After voyage’s colorful finale, home are the sailors, home from the sea

Spinnakers propel northbound sailboats as Osprey plows southward through British Columbia’s Gulf Islands.

A LOT CAN HAPPEN in a week at sea, including the final miles of a long and memorable voyage to Alaska aboard a chartered 37-foot Nordic Tug. Here’s a recap.

Saturday, July 30

To paraphrase a classic cruiser’s mantra: Another beautiful (hot) day in paradise. Melanie Cove, in Desolation Sound, to Lund, B.C., via the Bliss Estates dock, where we dropped Catherine Collins to catch a seaplane back to Seattle.

Three good things this day:

(1) First thing, I took a thermos jug of my Midnight Eclipse coffee over to Carol H. and friends next door on Glorybe. It was lovely to get Hasse’s coffee-jones smile of appreciation again! She reciprocated with a generous gift of dark roast for me to take home. Had a tour of Glorybe’s compact cabin. At 36 feet, she’s a foot shorter than Osprey, but 4 fewer feet in beam (nine vs. 13). The narrower width makes a massive difference in interior space. But I loved the clever design that maximizes what’s there. At the pilothouse and navigation table, I (at 6 feet 2 inches tall) could stand without hitting my head. I loved how, when you step down a couple steps toward the bow, the nav table becomes the ceiling for an efficient, pocket-size galley. Across the cabin, the head is like a little phone booth, innovatively equipped with a composting toilet. Forward were single bunks on each side and a v-berth. The roomy stern cockpit has a hardtop cover that makes it a living space fit for rainy days or sunshine. A nifty old boat!

(2) I got to know Catherine a bit more during the 45-minute trip to her seaplane dock. From Osprey’s rooftop we spotted a school of Dall’s porpoises, a delight for her. She works in her organization’s office, working on grant applications and applying policies and such for the Adventuress, and doesn’t get out on the water as much as she’d like. I’m glad we met, and that she got a taste of small-vessel cruising.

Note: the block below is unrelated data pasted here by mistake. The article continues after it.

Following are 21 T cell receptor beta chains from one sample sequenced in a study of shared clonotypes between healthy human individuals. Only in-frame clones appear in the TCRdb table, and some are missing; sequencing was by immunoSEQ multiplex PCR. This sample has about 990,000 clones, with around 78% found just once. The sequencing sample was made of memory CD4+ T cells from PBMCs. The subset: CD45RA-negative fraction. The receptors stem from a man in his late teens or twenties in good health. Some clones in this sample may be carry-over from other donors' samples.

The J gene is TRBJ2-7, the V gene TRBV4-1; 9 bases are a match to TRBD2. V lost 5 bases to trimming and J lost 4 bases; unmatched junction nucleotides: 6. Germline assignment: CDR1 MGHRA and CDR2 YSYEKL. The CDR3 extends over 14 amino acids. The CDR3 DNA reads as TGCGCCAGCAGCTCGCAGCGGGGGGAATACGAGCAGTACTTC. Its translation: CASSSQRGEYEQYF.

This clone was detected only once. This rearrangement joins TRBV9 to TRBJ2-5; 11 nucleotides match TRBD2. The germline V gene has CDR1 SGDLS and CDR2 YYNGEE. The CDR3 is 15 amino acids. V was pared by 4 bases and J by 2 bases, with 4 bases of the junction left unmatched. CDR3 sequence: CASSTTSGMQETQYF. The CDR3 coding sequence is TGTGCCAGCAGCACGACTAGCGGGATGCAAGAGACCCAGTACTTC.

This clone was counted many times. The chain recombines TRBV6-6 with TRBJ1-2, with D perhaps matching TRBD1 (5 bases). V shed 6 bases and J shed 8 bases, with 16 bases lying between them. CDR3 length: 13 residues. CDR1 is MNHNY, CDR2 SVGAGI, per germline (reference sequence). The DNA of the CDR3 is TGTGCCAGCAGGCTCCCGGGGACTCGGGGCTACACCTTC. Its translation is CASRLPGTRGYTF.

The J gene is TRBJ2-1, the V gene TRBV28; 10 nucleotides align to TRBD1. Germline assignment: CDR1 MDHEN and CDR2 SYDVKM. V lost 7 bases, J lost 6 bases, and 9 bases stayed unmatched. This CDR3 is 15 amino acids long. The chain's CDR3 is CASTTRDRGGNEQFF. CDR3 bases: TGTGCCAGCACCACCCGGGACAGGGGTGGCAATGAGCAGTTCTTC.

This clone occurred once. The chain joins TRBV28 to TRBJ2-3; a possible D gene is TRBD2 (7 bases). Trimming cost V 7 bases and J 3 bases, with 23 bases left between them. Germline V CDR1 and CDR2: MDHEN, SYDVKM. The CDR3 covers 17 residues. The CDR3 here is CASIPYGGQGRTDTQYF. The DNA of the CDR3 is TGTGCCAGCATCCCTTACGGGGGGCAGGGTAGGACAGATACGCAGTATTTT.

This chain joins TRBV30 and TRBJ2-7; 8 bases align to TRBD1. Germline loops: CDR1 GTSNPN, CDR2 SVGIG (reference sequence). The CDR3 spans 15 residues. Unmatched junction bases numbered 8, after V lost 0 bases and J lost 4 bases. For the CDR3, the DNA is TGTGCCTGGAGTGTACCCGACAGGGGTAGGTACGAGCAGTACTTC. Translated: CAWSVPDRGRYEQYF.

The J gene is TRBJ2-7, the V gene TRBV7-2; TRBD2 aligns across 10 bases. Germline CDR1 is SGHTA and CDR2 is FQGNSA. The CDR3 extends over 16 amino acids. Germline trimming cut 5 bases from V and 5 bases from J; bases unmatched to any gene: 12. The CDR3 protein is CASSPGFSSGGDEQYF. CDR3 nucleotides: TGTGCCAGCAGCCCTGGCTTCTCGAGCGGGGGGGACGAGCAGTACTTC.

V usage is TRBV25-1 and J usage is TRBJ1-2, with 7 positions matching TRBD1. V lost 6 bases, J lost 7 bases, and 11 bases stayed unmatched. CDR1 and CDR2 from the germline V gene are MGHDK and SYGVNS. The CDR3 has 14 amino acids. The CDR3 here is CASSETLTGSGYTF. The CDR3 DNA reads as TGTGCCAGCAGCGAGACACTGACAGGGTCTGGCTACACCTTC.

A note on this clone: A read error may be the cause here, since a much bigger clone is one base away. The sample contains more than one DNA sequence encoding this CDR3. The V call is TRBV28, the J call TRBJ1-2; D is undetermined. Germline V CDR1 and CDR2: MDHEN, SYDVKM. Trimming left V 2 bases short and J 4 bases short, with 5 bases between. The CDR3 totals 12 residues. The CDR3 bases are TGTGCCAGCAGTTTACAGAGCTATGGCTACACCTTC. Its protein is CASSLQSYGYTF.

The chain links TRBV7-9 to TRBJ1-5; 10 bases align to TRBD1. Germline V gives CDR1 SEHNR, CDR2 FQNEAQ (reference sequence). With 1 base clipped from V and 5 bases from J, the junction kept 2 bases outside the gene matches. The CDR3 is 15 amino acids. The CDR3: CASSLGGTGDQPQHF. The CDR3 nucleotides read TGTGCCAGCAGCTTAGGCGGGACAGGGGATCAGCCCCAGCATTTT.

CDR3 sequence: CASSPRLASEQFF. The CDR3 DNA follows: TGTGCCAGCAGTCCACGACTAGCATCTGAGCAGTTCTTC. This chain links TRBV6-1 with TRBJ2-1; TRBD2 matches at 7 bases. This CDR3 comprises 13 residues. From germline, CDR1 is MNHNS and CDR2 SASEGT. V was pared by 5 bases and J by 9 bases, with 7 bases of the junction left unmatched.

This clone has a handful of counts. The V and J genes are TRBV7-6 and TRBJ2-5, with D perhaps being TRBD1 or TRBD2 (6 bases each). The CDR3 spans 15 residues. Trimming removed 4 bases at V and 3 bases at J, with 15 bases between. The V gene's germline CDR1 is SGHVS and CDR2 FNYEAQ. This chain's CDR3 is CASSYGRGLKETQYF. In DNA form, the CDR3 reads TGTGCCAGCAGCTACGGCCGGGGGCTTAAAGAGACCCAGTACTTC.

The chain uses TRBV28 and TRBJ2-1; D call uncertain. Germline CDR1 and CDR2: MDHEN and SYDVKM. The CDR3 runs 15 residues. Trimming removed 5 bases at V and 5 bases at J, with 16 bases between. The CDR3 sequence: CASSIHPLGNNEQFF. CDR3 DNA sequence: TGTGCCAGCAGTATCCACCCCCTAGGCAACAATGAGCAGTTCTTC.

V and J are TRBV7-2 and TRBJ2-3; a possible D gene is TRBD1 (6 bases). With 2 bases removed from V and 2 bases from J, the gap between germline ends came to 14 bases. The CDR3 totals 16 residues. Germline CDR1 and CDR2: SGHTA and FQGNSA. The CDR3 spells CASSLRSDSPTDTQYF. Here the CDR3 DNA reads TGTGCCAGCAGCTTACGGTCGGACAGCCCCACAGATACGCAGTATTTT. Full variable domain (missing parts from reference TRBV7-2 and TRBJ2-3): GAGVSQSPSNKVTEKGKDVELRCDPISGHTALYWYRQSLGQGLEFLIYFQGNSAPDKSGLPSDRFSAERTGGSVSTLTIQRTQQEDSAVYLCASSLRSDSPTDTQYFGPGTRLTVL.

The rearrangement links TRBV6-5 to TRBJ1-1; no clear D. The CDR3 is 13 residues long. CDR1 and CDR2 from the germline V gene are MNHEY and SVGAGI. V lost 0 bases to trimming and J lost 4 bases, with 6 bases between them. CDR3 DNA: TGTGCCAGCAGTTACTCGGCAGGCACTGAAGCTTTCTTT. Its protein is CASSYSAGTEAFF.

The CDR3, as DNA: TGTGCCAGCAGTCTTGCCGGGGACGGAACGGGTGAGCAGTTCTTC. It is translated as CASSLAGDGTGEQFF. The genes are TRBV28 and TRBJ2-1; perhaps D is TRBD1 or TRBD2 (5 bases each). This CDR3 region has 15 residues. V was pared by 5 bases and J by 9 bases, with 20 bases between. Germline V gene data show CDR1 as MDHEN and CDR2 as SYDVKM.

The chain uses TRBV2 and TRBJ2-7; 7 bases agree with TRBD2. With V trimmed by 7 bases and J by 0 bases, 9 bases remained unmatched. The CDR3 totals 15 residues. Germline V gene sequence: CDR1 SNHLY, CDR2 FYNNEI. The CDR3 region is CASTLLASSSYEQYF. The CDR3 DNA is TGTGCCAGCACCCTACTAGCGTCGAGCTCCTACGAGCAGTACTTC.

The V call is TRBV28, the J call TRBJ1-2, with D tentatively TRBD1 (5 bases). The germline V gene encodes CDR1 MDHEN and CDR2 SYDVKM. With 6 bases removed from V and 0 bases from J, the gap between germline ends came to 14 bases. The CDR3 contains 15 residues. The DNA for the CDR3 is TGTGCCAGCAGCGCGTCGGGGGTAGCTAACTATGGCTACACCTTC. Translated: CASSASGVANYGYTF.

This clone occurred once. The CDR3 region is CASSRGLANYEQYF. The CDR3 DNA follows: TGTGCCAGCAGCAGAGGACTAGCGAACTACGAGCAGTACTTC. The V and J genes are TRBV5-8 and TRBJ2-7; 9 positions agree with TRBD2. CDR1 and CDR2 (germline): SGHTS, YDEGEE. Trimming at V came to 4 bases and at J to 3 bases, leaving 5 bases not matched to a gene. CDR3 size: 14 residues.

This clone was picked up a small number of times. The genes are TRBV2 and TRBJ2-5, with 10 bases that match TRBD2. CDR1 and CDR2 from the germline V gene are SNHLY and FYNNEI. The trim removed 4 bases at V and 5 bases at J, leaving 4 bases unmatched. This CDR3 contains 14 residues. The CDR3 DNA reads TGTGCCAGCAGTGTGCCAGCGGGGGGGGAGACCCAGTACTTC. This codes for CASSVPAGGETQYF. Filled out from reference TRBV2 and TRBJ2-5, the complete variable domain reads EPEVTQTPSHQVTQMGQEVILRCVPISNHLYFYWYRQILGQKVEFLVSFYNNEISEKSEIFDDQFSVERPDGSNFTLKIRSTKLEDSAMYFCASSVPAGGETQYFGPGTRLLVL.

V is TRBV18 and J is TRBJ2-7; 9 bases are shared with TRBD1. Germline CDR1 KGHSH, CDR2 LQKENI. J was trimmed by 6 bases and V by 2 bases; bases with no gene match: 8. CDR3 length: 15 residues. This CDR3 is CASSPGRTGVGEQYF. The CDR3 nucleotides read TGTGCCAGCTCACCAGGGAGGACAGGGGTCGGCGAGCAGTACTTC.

(3) At the Lund, B.C., marina, I grilled Beyond Meat burgers for dinner. Always a treat. Also made coleslaw from my own new made-up recipe: 2 cups cabbage (mix of green and purple), sliced and diced; ½ cup of mayonnaise, or to taste; 2 tablespoons apple-cider vinegar; 1 tablespoon lemon juice; 1 tablespoon maple syrup; ½ cup chopped walnuts. Add ½ cup diced apple if you have it. Pretty tasty.

Sunday, July 31

From Lund, B.C. to Skerry Bay, Lasqueti Island

Good things:

(1) Easy, blessedly breezy (for cooling us off) passage after another beastly hot day.

(2) Barbara M. successfully contacted old friends, brothers Bruce and Gordon Jones, and Gordon’s wife, Kat, who live on remote Skerry Bay on Lasqueti Island. Barbara last saw them in 2007 when she and her family enjoyed a retreat at some off-the-grid cabins on nearby Rabbit Island. When Barbara reached the Joneses by phone, Kat immediately invited us to tie up at their dock, adjacent to their aquaculture pens, and come for dinner. Barbara M. offered to bring a pasta salad with smoked scallops, a raspberry-jam crumble, and wine. Good karma strikes again: As in Meyers Chuck, Alaska, long unseen friends were home and generously receptive to guests dropping in on short notice!

Osprey’s celebrity spokesmodels: Carol Joscelyn, aka C.J (left), and Kathryn Jones, aka Kat, on Lasqueti Island.

(3) A delightful dinner on Gordon and Kat’s deck above Sabine Channel and looking across to Texada Island’s thickly forested, 2,900-foot Mount Shepherd. This entire section of Texada is park land, they tell us. We dined on tasty Honey Mussels, nearly as big as razor clams, a hybrid they developed through their longtime business, Innovative Aquaculture, which previously grew shellfish but now focuses on producing a single-celled green algae, Nannochloropsis oculate, which they sell as food for larval finfish and shellfish. It is also used in cosmetics and “nutriceutical” drinks.

Gordon Jones and a bowl of enormous Honey Mussels from his cove on Lasqueti Island, B.C.

By evening’s end, Kat, a saucy complement to her quiet and seemingly staid husband, Gordon, declared us all to be “Jonesworthy,” a title apparently bestowed on visitors who show up at their dock with good food, wine and (this was key to her) “good stories to share.” I liked her, and her friend C.J., visiting from Calgary where she has an auto-repair shop. (When they all toured Osprey, C.J. was the one who climbed down in the engine room to gawk at the big diesel.)

Bruce was a sometimes elaborate storyteller; his family wryly (but lovingly) referred to the circumstance of being “caught in a Bruce wind.” He told us Lasqueti’s name came from Spanish explorers under the command of Captain Quadra, a chum of Captain George Vancouver.